Pump up the volume
Think of the textures in a crocheted tea-cosy then magnify them 500 per cent. Interior designer Sonya Cotter specialises in product development and visits the Milan Furniture Fair annually to keep ahead of the game. She says volume with a capital V was the most evident trend in fabrics this year.
"Think knitted, woven, chunky," she explains. Spanish architect Patricia Urquiola was its big-name hero. Her Biknit chairs for Moroso feature a plaited stocking-stitch design in mammoth proportions which is draped over a chair and chaise. Not to be outdone, the Bouroullec brothers of France presented their deep-buttoned, peanut-shaped sofa for Ligne Roset upholstered in a contemporary quilted fabric with huge elasticity.
"Whether pleated, tucked or ruched, fabrics of today seem almost three dimensional," says Sonya.
An element of architecture
Treating textiles as just another layer of the building is how interior architect Penny Hay views fabric. Curtains are used as a wall element.
"It's not just about their interaction with the window. It's how they can be used to cocoon you, and bring shelter and comfort."
Penny seeks out soft, natural, crafted fabrics that are not simply "adornment" and this philosophy extends to bedding, an integral part of the whole environment. She says Society Linen from Siena Home in Parnell is a good example that will stand the test of time.
Keeping it Kiwi
There was a time when we had no choice - it was European fabrics or nothing. But, these days, New Zealand textile design is here and here to stay. Says Lynne Beavon of HempTech: "It's about creating our own identity. We don't build old villas or Spanish haciendas anymore - our domestic architecture expresses our way of life and so, too, should our textiles." The company has collaborated with designers such as Sarah Shepherd, Tanya Wolfcamp and David Trubridge, whose "Traces" collection was exhibited at this year's Milan Furniture Fair, in creating fabrics that speak Kiwi loud and clear. Many of the designs allude to our natural environment and have a spontaneous, casual feel.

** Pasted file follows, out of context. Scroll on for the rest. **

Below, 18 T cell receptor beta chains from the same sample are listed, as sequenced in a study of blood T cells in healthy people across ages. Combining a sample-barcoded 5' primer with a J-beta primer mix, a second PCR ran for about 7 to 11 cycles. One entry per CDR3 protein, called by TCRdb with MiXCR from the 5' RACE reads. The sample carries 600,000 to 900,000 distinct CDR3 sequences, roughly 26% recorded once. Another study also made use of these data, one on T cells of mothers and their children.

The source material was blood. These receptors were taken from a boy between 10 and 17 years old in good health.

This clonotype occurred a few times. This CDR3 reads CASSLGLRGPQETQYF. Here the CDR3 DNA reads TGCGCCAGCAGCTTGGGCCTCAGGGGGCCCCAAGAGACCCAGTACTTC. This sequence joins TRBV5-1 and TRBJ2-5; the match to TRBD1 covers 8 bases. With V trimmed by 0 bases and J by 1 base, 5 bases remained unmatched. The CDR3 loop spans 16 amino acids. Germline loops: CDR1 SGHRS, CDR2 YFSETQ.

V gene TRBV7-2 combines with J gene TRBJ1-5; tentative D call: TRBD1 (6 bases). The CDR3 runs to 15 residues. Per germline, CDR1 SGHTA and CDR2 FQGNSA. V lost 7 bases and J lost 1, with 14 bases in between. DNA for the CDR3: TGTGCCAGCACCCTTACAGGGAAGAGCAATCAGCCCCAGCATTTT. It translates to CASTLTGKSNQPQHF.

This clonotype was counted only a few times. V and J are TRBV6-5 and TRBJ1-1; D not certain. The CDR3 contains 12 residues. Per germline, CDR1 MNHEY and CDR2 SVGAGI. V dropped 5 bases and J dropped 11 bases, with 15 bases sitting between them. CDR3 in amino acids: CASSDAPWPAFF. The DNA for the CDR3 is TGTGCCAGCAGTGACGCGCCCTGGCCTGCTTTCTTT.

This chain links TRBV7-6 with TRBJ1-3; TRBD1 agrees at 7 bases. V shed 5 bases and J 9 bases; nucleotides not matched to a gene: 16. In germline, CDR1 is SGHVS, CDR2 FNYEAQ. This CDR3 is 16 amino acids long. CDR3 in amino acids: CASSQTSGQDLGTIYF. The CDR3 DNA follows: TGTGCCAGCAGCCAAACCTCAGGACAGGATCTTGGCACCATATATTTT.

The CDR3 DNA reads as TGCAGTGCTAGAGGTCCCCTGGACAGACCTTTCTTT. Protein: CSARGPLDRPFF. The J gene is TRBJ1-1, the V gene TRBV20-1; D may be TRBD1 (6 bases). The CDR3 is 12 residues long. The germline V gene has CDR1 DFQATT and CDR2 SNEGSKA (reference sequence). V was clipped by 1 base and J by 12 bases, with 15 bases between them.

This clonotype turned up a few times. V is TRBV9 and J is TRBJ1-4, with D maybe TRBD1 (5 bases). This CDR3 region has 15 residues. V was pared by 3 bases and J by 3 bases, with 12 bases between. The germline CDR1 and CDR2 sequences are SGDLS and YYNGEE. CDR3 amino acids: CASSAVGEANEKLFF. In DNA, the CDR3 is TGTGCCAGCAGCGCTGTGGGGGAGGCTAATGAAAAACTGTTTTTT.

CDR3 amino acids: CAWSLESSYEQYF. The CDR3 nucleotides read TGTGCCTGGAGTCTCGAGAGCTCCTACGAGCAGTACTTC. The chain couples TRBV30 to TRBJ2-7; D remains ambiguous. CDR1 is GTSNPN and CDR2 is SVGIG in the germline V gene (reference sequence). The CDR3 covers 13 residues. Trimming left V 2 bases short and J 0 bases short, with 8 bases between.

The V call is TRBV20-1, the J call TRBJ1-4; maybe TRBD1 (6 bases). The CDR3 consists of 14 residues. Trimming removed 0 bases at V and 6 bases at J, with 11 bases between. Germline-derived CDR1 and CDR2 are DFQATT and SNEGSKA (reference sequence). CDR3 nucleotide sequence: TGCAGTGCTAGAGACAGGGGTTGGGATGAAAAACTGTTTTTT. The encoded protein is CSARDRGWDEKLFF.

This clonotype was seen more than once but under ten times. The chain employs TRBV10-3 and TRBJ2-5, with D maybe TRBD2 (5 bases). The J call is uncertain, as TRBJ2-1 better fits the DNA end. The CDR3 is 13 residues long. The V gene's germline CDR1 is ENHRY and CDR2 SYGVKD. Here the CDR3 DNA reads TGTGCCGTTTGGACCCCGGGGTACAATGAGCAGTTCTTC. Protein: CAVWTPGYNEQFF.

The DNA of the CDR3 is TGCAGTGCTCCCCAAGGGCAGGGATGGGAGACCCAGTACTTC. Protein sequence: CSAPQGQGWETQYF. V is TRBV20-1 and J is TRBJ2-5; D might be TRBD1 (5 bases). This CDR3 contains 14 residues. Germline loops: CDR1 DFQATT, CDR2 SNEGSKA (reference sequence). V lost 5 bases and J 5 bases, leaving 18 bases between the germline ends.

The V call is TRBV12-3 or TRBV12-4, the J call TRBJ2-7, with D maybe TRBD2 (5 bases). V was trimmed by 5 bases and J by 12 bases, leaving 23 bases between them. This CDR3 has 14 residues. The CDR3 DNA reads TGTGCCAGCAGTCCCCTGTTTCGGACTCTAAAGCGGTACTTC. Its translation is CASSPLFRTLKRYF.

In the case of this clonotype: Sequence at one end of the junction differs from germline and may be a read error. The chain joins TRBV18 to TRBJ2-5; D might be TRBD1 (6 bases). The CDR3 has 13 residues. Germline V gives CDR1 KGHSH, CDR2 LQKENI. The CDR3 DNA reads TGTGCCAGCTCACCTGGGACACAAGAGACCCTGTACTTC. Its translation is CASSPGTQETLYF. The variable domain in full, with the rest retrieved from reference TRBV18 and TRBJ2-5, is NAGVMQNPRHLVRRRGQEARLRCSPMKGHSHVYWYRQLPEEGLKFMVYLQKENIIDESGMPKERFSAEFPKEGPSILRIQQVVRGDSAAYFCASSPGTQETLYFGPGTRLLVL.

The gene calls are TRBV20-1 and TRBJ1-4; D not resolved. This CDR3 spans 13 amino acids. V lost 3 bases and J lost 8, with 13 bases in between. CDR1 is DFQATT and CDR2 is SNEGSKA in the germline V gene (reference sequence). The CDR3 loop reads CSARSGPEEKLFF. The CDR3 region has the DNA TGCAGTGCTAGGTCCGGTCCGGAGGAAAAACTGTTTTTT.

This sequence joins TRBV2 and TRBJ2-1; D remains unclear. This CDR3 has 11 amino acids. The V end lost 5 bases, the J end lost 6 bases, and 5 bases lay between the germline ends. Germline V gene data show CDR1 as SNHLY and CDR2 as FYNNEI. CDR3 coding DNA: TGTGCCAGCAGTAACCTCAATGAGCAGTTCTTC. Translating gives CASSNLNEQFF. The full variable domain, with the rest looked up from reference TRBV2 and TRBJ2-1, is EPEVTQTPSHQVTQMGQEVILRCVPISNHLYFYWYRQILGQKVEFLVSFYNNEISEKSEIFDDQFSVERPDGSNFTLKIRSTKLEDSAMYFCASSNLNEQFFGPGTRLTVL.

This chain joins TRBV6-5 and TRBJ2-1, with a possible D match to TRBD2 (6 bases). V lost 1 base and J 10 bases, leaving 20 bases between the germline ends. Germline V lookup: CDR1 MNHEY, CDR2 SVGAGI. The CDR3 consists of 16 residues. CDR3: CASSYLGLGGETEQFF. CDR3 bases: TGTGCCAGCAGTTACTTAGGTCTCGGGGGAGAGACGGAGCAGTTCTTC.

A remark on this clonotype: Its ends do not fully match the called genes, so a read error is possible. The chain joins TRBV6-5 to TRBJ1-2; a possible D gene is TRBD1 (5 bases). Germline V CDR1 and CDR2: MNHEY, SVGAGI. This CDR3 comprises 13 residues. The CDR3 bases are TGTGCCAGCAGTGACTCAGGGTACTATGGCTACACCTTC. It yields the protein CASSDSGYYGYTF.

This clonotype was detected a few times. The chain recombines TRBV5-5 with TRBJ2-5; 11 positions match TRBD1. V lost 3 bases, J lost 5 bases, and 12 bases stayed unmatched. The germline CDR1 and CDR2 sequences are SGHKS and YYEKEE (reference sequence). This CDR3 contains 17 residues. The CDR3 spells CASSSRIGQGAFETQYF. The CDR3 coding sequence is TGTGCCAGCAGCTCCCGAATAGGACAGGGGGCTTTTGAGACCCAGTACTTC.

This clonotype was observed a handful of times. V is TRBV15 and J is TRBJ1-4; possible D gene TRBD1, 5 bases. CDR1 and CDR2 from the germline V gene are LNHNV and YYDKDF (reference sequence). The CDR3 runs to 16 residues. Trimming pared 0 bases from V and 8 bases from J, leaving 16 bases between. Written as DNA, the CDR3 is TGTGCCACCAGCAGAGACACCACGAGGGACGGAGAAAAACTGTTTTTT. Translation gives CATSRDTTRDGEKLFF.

"Our latest release is by Tanya Wolfcamp. It's of the puriri tree, first noticed by Sir Joseph Banks who was the botanist on Captain James Cook's first voyage to New Zealand in 1769."
When Vicki Mossong and her business partner set up the Auckland Vintage Textile Fair five years ago, she had an inkling it would be a runaway success. It was. The day-long fairs consistently draw crowds of 2000 people who are on the hunt for textiles with style and substance. "It's not only retro fabrics or mid-century design that is sought after - although Marimekko still commands its price - it's discovering something unique you won't get in Spotlight."
Clientele include fashion designers looking for inspiration, museum curators who have a gap in their collection, theatrical designers, embroiders, quilters and collectors. "We only allow fabric from the 1970s and older - no reproductions," says Vicki. "People know if a fabric has lasted that distance, it is quality."
Apart from the thrill of the chase, there's the sustainability angle of re-using or up-cycling.
"It's about re-thinking vintage fabric for a modern context. I sell so many large white tablecloths, not because formal dining is back but because people use them on their outdoor tables at the beach."
Bye bye the basics
"We've moved beyond all that self-restraint and modernism," says Auckland-based textile designer Emma Hayes with obvious relief.
Her "River Print" fabric series, a watercolour print on luxurious silk, was a finalist in the 2012 Home New Zealand magazine Design Awards. Emma likes to keep in touch with trends overseas, but feels we are doing our own thing here - and rightly so. "People are beginning to realise you can use custom-designed, limited-edition pieces in your interiors." She's happy to see a more adventurous spirit, a move towards combining disparate styles.